In all suits brought upon policies of insurance against loss or damage by fire hereafter issued or renewed, the defendant shall not be permitted to deny that the property insured thereby was worth at the time of the issuing of the policy the full amount insured therein on said property, and in case of total loss of the property insured, the measure of damage shall be the amount for which the same was insured, less whatever depreciation in value, below the amount for which the property is insured, the property may have sustained between the time of issuing the policy and the time of the loss, and the burden of proving such depreciation shall be upon the defendant; and in case of partial loss, the measure of damage shall be that portion of the value of the whole property insured, ascertained in the manner prescribed in this chapter, which the part injured or destroyed bears to the whole property insured.
Smith claimed that respondent erroneously deducted depreciation "in excess of that which may have occurred between the time the policy was issued and the time of the loss," and he sought actual damages for the difference between the face value of the policy insuring the real property and the amount he was actually paid. He also sought certification of a class of plaintiffs from whose claims for total loss respondent had deducted excess depreciation. For the class he sought actual damages in the amount of such excess depreciation and punitive damages of $15 million.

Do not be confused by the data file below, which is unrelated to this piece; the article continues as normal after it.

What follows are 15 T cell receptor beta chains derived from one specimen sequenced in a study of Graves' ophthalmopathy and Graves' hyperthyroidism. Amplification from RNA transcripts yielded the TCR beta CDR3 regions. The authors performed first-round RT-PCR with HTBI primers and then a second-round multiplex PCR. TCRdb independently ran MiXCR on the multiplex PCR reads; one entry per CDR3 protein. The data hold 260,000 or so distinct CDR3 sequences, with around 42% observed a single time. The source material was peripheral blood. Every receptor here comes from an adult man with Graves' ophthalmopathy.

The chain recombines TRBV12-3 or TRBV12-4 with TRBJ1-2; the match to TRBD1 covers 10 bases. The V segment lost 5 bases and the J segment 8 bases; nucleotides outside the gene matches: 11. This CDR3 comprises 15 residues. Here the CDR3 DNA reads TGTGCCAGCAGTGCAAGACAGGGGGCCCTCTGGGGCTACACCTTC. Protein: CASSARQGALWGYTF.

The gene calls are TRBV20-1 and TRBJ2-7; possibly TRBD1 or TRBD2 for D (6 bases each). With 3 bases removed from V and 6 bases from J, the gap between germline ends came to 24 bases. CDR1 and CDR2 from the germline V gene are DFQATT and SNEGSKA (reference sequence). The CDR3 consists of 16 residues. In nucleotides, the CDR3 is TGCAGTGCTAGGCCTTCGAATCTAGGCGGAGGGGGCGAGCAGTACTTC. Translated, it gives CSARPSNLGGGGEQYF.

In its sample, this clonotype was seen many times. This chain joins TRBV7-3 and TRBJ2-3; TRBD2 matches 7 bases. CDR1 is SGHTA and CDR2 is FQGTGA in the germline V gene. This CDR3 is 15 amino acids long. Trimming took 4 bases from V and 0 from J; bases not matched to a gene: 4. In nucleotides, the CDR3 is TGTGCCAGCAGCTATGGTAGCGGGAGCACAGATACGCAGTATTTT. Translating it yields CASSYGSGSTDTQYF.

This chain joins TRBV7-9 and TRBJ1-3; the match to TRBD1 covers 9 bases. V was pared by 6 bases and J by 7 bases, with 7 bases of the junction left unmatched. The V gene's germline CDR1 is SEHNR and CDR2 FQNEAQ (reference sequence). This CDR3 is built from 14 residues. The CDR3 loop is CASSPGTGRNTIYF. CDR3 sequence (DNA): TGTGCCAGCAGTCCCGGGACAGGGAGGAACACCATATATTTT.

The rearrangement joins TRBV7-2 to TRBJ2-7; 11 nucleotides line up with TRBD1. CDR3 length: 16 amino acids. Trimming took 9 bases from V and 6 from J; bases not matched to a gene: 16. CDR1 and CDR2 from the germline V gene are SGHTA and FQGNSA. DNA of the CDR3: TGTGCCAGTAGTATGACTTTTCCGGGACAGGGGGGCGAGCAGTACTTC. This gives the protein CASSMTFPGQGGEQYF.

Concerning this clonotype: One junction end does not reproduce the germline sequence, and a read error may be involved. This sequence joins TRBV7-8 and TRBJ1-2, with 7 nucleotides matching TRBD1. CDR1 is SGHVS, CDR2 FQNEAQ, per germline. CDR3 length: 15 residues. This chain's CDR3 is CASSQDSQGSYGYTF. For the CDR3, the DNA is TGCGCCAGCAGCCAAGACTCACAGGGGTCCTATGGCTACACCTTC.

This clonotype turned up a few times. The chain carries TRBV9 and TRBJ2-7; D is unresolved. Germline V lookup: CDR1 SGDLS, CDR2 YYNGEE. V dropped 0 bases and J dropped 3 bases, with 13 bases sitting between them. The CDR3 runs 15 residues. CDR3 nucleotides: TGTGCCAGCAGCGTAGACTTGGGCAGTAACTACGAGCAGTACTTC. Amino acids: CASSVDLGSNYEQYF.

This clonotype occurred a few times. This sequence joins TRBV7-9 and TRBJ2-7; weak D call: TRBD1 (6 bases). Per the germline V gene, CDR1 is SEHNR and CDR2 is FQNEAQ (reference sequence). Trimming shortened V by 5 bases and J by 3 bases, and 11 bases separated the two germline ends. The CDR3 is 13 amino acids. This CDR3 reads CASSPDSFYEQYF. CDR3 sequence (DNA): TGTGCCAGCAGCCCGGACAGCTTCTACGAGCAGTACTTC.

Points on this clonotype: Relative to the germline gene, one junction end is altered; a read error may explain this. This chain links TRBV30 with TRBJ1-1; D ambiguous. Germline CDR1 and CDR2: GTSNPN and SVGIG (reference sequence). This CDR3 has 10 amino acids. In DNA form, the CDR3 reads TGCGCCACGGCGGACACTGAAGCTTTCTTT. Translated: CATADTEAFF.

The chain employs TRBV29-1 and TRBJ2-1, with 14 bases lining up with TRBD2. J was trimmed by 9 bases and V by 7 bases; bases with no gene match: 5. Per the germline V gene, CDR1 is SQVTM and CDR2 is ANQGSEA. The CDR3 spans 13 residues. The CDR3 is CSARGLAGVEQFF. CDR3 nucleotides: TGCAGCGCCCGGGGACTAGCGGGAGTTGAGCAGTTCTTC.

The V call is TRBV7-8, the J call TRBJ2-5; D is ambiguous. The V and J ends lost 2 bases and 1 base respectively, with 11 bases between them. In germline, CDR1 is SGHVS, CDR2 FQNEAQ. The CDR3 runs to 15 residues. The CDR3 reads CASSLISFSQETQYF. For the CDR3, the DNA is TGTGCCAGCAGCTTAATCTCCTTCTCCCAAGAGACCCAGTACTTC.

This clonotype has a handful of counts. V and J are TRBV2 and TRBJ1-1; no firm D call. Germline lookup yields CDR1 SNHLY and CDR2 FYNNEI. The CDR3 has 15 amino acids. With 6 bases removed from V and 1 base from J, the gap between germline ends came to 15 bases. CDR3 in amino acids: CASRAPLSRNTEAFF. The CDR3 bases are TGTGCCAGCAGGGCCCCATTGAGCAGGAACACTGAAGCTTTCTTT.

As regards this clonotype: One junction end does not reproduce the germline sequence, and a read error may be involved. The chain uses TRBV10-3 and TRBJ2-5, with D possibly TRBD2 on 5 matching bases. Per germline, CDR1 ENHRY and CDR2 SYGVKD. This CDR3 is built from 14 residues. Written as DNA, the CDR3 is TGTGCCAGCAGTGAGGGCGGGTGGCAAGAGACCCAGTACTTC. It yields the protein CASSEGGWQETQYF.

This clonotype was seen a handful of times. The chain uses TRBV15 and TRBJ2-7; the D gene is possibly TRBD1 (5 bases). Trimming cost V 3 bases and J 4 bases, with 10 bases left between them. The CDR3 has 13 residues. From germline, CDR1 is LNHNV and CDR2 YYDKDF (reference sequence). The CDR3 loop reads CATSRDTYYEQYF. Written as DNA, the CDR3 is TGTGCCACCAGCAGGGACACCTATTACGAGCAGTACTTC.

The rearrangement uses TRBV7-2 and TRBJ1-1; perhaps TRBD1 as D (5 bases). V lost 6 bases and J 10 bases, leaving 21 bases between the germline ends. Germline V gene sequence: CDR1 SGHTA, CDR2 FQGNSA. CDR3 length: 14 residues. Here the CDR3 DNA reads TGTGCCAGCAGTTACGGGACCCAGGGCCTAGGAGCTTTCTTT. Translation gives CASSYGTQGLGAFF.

The trial court sustained respondent's motion to dismiss for failure to state a claim upon which relief could be granted, see Rule 55.27(a)(6), and appellants appealed. The Missouri Court of Appeals, Eastern District, adopted an opinion affirming the dismissal of Count I but reversing the dismissal of Count II. We ordered the case transferred, Rule 83.03, and we review as if on original appeal, Rule 83.09. We affirm the judgment of the trial court in all respects. *fn5
Under the valued policy statutes an insurer is estopped to deny that the value of insured property at the time the policy was written was equal to the amount of insurance for which the policy was written. See §§ 379.140-.145, .160. Sections 379.140 and 379.145 apply only to real property, and § 379.160 applies to both real and personal property. Duckworth v. United States Fidelity & Guaranty Co., 452 S.W.2d 280, 282-85 (Mo. App. 1970). Section 379.140, quoted above, establishes as the measure of damages for a total loss of real property *fn6 the face value of the policy less the amount the property depreciates between the time the policy is issued and the time of the casualty. The insurer bears the burden of proving such depreciation, and absent such proof the amount of the policy conclusively establishes the value of the property. See State ex rel. North British & Mercantile Insurance Co. v. Cox, 307 Mo. 194, 201, 270 S.W. 113, 115 (banc 1925); Meyer v. MFA Mutual Insurance Co., 543 S.W.2d 822, 827 (Mo. App. 1976).